Volunteer firefighters dropped everything to come to the rescue. Residents stood watch through the night over downed power lines to guard against accidents. People from across the country channeled prayers, words of encouragement, and fervent thanksgiving through social media. Anonymous truckers dropped off bales of hay for cattle. Ranchers offered greener pastures to those less fortunate. Plucky locals vowed to rebuild.

Our hats are off to the people affected by the Anderson Creek fire, and to those who helped to see them through. We share in your thanksgiving.

Helpful Resources

March 22nd–23rd Large Grass Fires
Satellite images and more photos from NOAA.

Early Morning Easter Snowfall in Kansas
Satellite images and photos of the Easter Miracle.

Find out more about wildfires in Kansas.

K-State Horticulture Newsletter

K-State Horticulture NewsletterGardening in Kansas can be a very unique experience. Unfortunately, it’s not always easy to find information tailored to our somewhat unpredictable climate and growing conditions.

Fortunately, K-State has filled the gap with a weekly newsletter packed with useful and timely information that gardeners of all stripes will appreciate. Whether you have a kitchen garden, a large orchard, or just a few flowers in pots, you will find a wealth of tips to keep your plants thriving.

Just to give you a very small sampling of previous topics:

  • Conservation trees from the Kansas Forest Service.
  • Bird feeding.
  • Plants recommended for Kansas.
  • Pruning fruit trees.
  • Fertilizing perennial flowers.
  • Managing turf in shade.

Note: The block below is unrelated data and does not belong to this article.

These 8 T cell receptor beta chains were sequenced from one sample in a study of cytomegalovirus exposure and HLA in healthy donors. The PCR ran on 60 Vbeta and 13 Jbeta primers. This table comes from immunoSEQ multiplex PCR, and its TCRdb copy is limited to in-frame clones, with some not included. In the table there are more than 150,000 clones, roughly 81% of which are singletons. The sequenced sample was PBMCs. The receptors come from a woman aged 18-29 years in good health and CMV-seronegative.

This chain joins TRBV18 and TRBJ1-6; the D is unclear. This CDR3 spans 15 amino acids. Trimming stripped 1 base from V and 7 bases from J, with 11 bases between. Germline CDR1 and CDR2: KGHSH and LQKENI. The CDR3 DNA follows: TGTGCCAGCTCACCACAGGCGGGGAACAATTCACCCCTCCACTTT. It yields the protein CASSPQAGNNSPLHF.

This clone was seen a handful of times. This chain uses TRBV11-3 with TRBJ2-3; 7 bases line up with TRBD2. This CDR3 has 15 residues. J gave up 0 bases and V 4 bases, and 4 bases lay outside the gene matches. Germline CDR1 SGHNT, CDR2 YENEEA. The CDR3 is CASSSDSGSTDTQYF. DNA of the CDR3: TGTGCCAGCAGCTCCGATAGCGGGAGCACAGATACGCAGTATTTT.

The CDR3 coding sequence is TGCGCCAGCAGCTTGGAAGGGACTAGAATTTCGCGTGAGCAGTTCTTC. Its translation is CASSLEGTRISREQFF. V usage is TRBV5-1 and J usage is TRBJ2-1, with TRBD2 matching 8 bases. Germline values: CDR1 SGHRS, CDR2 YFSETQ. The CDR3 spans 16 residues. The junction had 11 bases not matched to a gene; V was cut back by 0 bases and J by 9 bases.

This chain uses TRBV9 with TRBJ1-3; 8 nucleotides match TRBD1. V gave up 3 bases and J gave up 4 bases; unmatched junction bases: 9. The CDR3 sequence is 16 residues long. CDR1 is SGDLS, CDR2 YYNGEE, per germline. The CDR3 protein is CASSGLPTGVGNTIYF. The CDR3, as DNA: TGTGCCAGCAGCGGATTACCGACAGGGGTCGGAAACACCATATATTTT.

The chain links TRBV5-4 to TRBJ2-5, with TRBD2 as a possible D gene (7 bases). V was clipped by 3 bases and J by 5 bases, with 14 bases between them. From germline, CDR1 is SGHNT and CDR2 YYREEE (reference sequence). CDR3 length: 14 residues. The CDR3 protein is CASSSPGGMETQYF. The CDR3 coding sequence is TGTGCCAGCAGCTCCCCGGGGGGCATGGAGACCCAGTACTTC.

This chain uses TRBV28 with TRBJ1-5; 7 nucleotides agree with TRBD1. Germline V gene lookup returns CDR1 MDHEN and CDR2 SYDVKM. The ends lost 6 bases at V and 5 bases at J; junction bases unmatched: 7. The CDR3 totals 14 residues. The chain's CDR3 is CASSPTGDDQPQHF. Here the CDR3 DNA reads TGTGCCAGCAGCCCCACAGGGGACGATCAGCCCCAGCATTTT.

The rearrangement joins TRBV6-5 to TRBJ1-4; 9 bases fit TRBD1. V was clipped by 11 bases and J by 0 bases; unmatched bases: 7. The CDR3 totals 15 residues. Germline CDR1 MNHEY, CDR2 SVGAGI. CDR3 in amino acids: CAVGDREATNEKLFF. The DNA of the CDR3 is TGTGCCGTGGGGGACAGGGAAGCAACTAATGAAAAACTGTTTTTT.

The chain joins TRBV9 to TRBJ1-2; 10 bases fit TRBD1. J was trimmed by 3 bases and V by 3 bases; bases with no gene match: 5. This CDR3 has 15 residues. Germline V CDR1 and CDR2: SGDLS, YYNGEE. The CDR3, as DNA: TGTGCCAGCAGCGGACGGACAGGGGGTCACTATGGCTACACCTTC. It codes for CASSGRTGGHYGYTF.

• Organic sources of nitrogen fertilizers.
  • Butterfly gardening.
  • Helps for new vegetable gardeners.
  • Field bindweed control.
  • Rabbits in the garden.
  • Strawberry bed renewal.
  • Harvesting potatoes.
  • Inexpensive method of watering trees.
  • Storing apples.
  • Harvesting and roasting sunflower seeds.
  • Tucking in your lawnmower for the winter.
  • Dormant seeding of turfgrass.
  • Poinsettia care.
  • Firewood.

Not only will you read a diverse array of useful information, but you will learn what you need to know right on time, with a bit of wiggle room for planning. A new issue is archived online every week. You can also subscribe electronically—check the latest issue for instructions.

What a useful resource! A must for every Kansas gardener.


MustangFew types of horses have become as iconic as the mustang, the symbol of the American West. Its name comes from the Spanish word mestengo, “stray animal.”

That word precisely indicates the mustang’s origin. Whenever Spaniards traveled to the New World, they brought horses with them. These horses were of a wide range of types:

  • The finest Andalusian war and riding horses of Spain.